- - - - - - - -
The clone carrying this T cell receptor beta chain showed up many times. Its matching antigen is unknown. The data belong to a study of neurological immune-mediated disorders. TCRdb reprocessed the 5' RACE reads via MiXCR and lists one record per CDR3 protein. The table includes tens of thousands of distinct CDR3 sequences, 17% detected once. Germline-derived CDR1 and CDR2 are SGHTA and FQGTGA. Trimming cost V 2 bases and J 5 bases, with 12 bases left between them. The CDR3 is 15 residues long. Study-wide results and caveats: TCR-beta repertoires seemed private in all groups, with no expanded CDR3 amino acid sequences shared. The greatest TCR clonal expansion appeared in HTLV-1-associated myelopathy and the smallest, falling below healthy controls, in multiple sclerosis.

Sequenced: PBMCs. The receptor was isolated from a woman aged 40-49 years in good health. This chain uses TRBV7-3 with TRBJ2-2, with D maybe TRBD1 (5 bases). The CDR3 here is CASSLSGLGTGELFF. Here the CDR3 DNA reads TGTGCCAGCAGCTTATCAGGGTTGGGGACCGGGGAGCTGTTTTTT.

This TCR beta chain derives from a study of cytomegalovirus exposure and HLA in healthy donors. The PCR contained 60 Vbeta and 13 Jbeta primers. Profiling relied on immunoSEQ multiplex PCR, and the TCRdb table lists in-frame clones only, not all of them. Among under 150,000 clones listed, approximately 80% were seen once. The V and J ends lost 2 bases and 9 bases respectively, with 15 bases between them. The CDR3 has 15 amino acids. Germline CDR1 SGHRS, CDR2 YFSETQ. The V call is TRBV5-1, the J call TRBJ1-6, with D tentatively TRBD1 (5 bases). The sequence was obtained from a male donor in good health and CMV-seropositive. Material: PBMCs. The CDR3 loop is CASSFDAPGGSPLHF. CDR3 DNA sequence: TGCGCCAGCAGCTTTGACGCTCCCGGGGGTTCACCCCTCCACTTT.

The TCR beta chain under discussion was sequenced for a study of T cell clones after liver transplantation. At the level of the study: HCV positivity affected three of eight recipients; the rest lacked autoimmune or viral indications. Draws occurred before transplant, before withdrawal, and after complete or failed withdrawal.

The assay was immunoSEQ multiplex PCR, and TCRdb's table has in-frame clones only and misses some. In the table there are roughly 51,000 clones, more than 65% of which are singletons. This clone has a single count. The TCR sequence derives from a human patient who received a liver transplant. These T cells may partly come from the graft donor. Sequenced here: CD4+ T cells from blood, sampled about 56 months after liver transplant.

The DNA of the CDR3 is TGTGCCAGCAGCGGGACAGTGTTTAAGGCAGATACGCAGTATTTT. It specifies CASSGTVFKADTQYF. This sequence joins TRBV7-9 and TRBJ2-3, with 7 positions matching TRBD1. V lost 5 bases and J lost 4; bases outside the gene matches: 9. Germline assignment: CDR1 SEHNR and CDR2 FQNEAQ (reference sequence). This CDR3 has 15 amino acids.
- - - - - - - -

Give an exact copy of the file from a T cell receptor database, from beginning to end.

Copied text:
The clone carrying this T cell receptor beta chain showed up many times. Its matching antigen is unknown. The data belong to a study of neurological immune-mediated disorders. TCRdb reprocessed the 5' RACE reads via MiXCR and lists one record per CDR3 protein. The table includes tens of thousands of distinct CDR3 sequences, 17% detected once. Germline-derived CDR1 and CDR2 are SGHTA and FQGTGA. Trimming cost V 2 bases and J 5 bases, with 12 bases left between them. The CDR3 is 15 residues long. Study-wide results and caveats: TCR-beta repertoires seemed private in all groups, with no expanded CDR3 amino acid sequences shared. The greatest TCR clonal expansion appeared in HTLV-1-associated myelopathy and the smallest, falling below healthy controls, in multiple sclerosis.

Sequenced: PBMCs. The receptor was isolated from a woman aged 40-49 years in good health. This chain uses TRBV7-3 with TRBJ2-2, with D maybe TRBD1 (5 bases). The CDR3 here is CASSLSGLGTGELFF. Here the CDR3 DNA reads TGTGCCAGCAGCTTATCAGGGTTGGGGACCGGGGAGCTGTTTTTT.

This TCR beta chain derives from a study of cytomegalovirus exposure and HLA in healthy donors. The PCR contained 60 Vbeta and 13 Jbeta primers. Profiling relied on immunoSEQ multiplex PCR, and the TCRdb table lists in-frame clones only, not all of them. Among under 150,000 clones listed, approximately 80% were seen once. The V and J ends lost 2 bases and 9 bases respectively, with 15 bases between them. The CDR3 has 15 amino acids. Germline CDR1 SGHRS, CDR2 YFSETQ. The V call is TRBV5-1, the J call TRBJ1-6, with D tentatively TRBD1 (5 bases). The sequence was obtained from a male donor in good health and CMV-seropositive. Material: PBMCs. The CDR3 loop is CASSFDAPGGSPLHF. CDR3 DNA sequence: TGCGCCAGCAGCTTTGACGCTCCCGGGGGTTCACCCCTCCACTTT.

The TCR beta chain under discussion was sequenced for a study of T cell clones after liver transplantation. At the level of the study: HCV positivity affected three of eight recipients; the rest lacked autoimmune or viral indications. Draws occurred before transplant, before withdrawal, and after complete or failed withdrawal.

The assay was immunoSEQ multiplex PCR, and TCRdb's table has in-frame clones only and misses some. In the table there are roughly 51,000 clones, more than 65% of which are singletons. This clone has a single count. The TCR sequence derives from a human patient who received a liver transplant. These T cells may partly come from the graft donor. Sequenced here: CD4+ T cells from blood, sampled about 56 months after liver transplant.

The DNA of the CDR3 is TGTGCCAGCAGCGGGACAGTGTTTAAGGCAGATACGCAGTATTTT. It specifies CASSGTVFKADTQYF. This sequence joins TRBV7-9 and TRBJ2-3, with 7 positions matching TRBD1. V lost 5 bases and J lost 4; bases outside the gene matches: 9. Germline assignment: CDR1 SEHNR and CDR2 FQNEAQ (reference sequence). This CDR3 has 15 amino acids.